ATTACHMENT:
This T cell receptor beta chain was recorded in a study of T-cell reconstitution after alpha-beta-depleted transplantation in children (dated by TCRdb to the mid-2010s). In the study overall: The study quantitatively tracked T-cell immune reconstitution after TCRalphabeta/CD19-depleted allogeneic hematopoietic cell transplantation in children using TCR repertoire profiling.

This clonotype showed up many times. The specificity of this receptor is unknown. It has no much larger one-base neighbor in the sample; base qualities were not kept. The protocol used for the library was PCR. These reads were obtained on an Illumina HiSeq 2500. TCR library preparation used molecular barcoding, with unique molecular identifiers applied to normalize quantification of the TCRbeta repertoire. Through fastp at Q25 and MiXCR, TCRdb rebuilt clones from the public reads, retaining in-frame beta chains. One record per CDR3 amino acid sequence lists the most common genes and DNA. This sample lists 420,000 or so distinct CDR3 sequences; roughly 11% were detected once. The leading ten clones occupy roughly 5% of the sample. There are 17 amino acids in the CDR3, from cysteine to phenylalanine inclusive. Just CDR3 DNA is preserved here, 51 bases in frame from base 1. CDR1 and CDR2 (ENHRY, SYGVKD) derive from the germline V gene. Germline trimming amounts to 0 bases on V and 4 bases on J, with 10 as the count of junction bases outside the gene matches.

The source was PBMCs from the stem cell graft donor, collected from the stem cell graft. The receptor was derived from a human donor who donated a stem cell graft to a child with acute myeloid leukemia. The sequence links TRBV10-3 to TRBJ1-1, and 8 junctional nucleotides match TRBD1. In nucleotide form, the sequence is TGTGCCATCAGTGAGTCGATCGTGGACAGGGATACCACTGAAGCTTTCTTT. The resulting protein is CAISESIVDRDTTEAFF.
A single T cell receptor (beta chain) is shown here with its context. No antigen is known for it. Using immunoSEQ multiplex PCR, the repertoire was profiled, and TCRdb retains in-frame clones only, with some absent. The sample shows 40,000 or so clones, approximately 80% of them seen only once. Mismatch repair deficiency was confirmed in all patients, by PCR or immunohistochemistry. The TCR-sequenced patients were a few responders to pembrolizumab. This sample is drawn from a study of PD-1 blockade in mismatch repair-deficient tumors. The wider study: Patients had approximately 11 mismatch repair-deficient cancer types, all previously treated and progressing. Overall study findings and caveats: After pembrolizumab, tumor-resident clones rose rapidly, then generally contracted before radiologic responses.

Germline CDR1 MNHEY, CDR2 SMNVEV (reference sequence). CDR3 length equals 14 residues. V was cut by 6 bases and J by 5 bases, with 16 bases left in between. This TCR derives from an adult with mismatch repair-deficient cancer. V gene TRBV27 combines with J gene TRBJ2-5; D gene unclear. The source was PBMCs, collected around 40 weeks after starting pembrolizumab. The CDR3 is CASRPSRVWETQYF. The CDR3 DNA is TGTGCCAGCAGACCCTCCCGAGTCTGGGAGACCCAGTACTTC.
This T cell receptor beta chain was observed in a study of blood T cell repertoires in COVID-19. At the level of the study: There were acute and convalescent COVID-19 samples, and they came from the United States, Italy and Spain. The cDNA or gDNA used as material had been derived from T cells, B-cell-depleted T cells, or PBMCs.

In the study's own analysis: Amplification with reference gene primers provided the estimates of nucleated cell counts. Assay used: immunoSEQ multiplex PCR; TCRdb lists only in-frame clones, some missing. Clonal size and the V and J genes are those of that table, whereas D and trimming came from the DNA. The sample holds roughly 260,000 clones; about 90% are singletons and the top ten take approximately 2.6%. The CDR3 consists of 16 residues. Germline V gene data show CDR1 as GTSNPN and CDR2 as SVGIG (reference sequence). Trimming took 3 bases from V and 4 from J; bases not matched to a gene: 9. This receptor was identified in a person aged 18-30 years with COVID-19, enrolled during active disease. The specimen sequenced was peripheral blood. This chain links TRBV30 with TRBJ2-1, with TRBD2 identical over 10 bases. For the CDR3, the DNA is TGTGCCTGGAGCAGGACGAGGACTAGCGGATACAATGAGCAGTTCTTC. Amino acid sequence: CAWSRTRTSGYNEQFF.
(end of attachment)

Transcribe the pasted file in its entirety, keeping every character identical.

This T cell receptor beta chain was recorded in a study of T-cell reconstitution after alpha-beta-depleted transplantation in children (dated by TCRdb to the mid-2010s). In the study overall: The study quantitatively tracked T-cell immune reconstitution after TCRalphabeta/CD19-depleted allogeneic hematopoietic cell transplantation in children using TCR repertoire profiling.

This clonotype showed up many times. The specificity of this receptor is unknown. It has no much larger one-base neighbor in the sample; base qualities were not kept. The protocol used for the library was PCR. These reads were obtained on an Illumina HiSeq 2500. TCR library preparation used molecular barcoding, with unique molecular identifiers applied to normalize quantification of the TCRbeta repertoire. Through fastp at Q25 and MiXCR, TCRdb rebuilt clones from the public reads, retaining in-frame beta chains. One record per CDR3 amino acid sequence lists the most common genes and DNA. This sample lists 420,000 or so distinct CDR3 sequences; roughly 11% were detected once. The leading ten clones occupy roughly 5% of the sample. There are 17 amino acids in the CDR3, from cysteine to phenylalanine inclusive. Just CDR3 DNA is preserved here, 51 bases in frame from base 1. CDR1 and CDR2 (ENHRY, SYGVKD) derive from the germline V gene. Germline trimming amounts to 0 bases on V and 4 bases on J, with 10 as the count of junction bases outside the gene matches.

The source was PBMCs from the stem cell graft donor, collected from the stem cell graft. The receptor was derived from a human donor who donated a stem cell graft to a child with acute myeloid leukemia. The sequence links TRBV10-3 to TRBJ1-1, and 8 junctional nucleotides match TRBD1. In nucleotide form, the sequence is TGTGCCATCAGTGAGTCGATCGTGGACAGGGATACCACTGAAGCTTTCTTT. The resulting protein is CAISESIVDRDTTEAFF.
A single T cell receptor (beta chain) is shown here with its context. No antigen is known for it. Using immunoSEQ multiplex PCR, the repertoire was profiled, and TCRdb retains in-frame clones only, with some absent. The sample shows 40,000 or so clones, approximately 80% of them seen only once. Mismatch repair deficiency was confirmed in all patients, by PCR or immunohistochemistry. The TCR-sequenced patients were a few responders to pembrolizumab. This sample is drawn from a study of PD-1 blockade in mismatch repair-deficient tumors. The wider study: Patients had approximately 11 mismatch repair-deficient cancer types, all previously treated and progressing. Overall study findings and caveats: After pembrolizumab, tumor-resident clones rose rapidly, then generally contracted before radiologic responses.

Germline CDR1 MNHEY, CDR2 SMNVEV (reference sequence). CDR3 length equals 14 residues. V was cut by 6 bases and J by 5 bases, with 16 bases left in between. This TCR derives from an adult with mismatch repair-deficient cancer. V gene TRBV27 combines with J gene TRBJ2-5; D gene unclear. The source was PBMCs, collected around 40 weeks after starting pembrolizumab. The CDR3 is CASRPSRVWETQYF. The CDR3 DNA is TGTGCCAGCAGACCCTCCCGAGTCTGGGAGACCCAGTACTTC.
This T cell receptor beta chain was observed in a study of blood T cell repertoires in COVID-19. At the level of the study: There were acute and convalescent COVID-19 samples, and they came from the United States, Italy and Spain. The cDNA or gDNA used as material had been derived from T cells, B-cell-depleted T cells, or PBMCs.

In the study's own analysis: Amplification with reference gene primers provided the estimates of nucleated cell counts. Assay used: immunoSEQ multiplex PCR; TCRdb lists only in-frame clones, some missing. Clonal size and the V and J genes are those of that table, whereas D and trimming came from the DNA. The sample holds roughly 260,000 clones; about 90% are singletons and the top ten take approximately 2.6%. The CDR3 consists of 16 residues. Germline V gene data show CDR1 as GTSNPN and CDR2 as SVGIG (reference sequence). Trimming took 3 bases from V and 4 from J; bases not matched to a gene: 9. This receptor was identified in a person aged 18-30 years with COVID-19, enrolled during active disease. The specimen sequenced was peripheral blood. This chain links TRBV30 with TRBJ2-1, with TRBD2 identical over 10 bases. For the CDR3, the DNA is TGTGCCTGGAGCAGGACGAGGACTAGCGGATACAATGAGCAGTTCTTC. Amino acid sequence: CAWSRTRTSGYNEQFF.